In Convenience Store Woman, the first of Japanese novelist Sayaka Murata’s books to be translated into English, the author established herself as someone with a knack for writing genuine oddballs and misfits. Earthlings, her follow-up, is even weirder. The book follows a girl named Natsuki as a child and then later as a 30-something. Abused by her mother, uncared for by her father and sister, and molested by a teacher, Natsuki literally believes herself to be a magical alien from the planet Popinpobopia. The only person who understands her is Yuu, her cousin, with whom she one day hopes to travel back to their home planet. Eventually Natsuki learns to assimilate into society and gets married. But the re-emergence of Yuu into her life as an adult sets off an unsettling chain of events.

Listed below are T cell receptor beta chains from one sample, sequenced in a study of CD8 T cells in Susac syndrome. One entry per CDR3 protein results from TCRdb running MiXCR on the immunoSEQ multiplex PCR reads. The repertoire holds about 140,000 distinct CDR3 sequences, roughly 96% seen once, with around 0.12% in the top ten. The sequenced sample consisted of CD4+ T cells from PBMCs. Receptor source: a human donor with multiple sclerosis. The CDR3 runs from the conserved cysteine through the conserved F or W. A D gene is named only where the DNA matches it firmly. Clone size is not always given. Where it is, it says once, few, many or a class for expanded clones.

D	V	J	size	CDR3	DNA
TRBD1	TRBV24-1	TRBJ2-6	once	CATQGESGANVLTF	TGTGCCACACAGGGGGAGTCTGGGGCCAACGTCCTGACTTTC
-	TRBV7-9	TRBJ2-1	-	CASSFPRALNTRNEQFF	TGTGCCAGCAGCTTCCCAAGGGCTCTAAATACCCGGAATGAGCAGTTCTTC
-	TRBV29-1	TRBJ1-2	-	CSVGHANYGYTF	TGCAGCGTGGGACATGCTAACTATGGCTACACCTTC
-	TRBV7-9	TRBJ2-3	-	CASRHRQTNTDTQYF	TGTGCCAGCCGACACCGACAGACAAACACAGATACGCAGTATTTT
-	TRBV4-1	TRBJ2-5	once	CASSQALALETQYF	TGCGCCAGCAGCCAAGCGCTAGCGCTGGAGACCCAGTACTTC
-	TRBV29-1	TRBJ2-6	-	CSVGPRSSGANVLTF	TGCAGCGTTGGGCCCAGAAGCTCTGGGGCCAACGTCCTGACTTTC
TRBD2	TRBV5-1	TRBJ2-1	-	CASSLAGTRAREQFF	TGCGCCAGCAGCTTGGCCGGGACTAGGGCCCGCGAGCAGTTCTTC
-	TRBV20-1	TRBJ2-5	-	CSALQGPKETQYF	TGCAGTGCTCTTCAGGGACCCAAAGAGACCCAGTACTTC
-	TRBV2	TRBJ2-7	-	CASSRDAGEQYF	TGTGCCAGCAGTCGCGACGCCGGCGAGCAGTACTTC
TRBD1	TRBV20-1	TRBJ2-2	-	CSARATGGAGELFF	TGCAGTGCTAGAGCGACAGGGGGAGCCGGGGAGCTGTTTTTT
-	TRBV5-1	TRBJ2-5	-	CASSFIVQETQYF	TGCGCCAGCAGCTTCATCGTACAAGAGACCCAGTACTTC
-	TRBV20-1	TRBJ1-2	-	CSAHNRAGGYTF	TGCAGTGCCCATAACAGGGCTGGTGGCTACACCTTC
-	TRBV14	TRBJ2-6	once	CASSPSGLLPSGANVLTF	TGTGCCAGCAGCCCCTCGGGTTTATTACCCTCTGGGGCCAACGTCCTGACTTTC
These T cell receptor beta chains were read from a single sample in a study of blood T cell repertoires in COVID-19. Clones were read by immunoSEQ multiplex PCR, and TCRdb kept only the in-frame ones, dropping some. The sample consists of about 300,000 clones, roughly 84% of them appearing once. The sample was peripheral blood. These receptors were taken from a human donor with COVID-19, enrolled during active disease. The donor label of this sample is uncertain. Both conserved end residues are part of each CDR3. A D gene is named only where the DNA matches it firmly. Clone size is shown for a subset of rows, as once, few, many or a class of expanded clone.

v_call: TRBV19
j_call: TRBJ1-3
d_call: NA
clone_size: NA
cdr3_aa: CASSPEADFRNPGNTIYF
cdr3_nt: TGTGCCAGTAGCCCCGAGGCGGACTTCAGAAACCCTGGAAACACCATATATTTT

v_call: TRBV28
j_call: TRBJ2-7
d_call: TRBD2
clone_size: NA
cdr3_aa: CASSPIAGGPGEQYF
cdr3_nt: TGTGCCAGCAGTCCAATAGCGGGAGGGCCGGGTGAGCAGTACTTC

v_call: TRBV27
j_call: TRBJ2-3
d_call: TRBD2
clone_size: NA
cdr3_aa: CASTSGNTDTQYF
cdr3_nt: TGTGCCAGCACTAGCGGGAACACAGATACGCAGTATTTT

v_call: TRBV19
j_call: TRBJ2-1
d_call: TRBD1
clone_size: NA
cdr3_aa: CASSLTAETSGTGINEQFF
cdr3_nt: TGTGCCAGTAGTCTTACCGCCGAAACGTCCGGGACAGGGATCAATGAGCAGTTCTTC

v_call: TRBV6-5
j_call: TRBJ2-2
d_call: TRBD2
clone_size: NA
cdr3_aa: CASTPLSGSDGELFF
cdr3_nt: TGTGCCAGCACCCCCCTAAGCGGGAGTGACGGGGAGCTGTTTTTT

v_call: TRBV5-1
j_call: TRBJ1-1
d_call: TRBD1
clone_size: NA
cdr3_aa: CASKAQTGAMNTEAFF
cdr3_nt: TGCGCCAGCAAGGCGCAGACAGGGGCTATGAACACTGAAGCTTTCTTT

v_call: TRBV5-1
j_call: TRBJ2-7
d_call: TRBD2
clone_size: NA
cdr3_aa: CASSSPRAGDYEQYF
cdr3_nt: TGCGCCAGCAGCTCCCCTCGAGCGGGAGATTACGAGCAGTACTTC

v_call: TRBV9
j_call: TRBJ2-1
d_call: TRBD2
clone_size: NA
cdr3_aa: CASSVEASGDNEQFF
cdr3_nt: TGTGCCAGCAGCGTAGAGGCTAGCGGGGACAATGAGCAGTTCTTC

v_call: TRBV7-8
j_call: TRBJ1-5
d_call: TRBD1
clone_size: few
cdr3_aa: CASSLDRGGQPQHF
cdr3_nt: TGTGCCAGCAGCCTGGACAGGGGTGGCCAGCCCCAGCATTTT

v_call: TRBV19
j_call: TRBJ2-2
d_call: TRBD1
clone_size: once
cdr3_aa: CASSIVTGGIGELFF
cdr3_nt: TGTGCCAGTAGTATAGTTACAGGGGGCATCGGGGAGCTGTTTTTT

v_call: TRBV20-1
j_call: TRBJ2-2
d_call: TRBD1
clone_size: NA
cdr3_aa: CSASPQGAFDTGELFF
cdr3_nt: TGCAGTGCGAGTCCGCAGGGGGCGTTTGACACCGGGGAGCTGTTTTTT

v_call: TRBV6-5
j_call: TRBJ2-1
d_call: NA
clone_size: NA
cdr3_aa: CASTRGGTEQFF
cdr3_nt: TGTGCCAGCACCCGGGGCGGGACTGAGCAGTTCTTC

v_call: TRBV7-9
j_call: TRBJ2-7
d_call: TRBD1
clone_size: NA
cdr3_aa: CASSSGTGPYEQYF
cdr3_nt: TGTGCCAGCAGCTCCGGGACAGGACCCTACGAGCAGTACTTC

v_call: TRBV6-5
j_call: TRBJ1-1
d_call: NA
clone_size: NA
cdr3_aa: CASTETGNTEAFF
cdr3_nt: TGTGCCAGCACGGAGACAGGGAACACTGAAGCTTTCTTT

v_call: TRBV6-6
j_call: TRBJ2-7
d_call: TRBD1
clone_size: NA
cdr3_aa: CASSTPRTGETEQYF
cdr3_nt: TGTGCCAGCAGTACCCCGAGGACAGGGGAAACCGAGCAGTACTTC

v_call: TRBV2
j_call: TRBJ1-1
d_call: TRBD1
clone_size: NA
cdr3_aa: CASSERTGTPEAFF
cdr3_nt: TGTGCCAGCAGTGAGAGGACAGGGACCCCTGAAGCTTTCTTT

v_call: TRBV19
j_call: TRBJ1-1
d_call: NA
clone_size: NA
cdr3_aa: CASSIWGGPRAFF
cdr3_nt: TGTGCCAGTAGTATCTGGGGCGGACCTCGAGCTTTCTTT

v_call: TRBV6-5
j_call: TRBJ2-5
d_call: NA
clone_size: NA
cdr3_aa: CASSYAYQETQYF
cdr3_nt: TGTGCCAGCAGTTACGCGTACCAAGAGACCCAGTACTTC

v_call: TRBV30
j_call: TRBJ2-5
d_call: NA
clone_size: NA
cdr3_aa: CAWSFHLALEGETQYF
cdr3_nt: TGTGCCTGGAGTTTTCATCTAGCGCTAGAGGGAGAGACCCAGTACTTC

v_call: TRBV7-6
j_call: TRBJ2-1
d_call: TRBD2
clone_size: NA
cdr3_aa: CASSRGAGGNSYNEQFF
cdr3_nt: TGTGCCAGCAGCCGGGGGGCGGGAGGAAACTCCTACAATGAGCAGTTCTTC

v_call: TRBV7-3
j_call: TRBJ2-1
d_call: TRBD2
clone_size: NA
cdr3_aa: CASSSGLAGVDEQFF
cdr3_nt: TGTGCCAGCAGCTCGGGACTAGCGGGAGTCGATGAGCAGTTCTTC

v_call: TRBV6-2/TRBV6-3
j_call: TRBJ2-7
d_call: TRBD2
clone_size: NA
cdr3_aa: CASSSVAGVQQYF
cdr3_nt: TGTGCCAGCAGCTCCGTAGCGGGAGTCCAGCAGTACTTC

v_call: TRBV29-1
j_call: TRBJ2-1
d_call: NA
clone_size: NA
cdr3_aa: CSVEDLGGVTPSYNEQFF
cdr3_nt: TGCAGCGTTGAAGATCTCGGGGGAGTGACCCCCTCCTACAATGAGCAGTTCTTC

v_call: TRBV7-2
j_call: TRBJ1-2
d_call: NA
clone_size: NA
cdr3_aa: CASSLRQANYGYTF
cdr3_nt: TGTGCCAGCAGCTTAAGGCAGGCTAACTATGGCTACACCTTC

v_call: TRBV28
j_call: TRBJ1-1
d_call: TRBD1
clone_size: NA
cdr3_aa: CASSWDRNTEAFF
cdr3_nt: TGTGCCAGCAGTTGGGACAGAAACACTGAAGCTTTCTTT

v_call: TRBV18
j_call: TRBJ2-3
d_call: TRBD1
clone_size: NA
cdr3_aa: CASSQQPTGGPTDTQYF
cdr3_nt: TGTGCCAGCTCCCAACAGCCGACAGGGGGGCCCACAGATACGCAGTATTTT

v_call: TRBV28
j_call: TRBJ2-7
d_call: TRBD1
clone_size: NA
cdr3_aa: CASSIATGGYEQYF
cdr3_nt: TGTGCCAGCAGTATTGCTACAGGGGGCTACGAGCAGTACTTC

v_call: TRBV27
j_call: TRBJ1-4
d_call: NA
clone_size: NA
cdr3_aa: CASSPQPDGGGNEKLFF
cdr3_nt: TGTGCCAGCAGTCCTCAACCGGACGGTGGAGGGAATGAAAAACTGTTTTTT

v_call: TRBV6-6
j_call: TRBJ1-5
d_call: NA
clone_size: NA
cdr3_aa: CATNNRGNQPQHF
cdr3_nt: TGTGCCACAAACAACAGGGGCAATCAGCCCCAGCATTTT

Earthlings is an original depiction of how one woman processes her childhood trauma. And though the tone is generally lighthearted, there’s a dark undercurrent beneath. Murata’s style can be polarizing, and the book could use a little more emotional resonance. Yet somehow, despite the severity of its themes, it’s still a quick and compulsive read. (3/5)
By Emma Davey
EARTHLINGS: A NOVEL
By Sayaka Murata
Earthlings was published October 6, 2020. This article originally appeared in the Fall 2020 print edition of BUST Magazine. Subscribe today!
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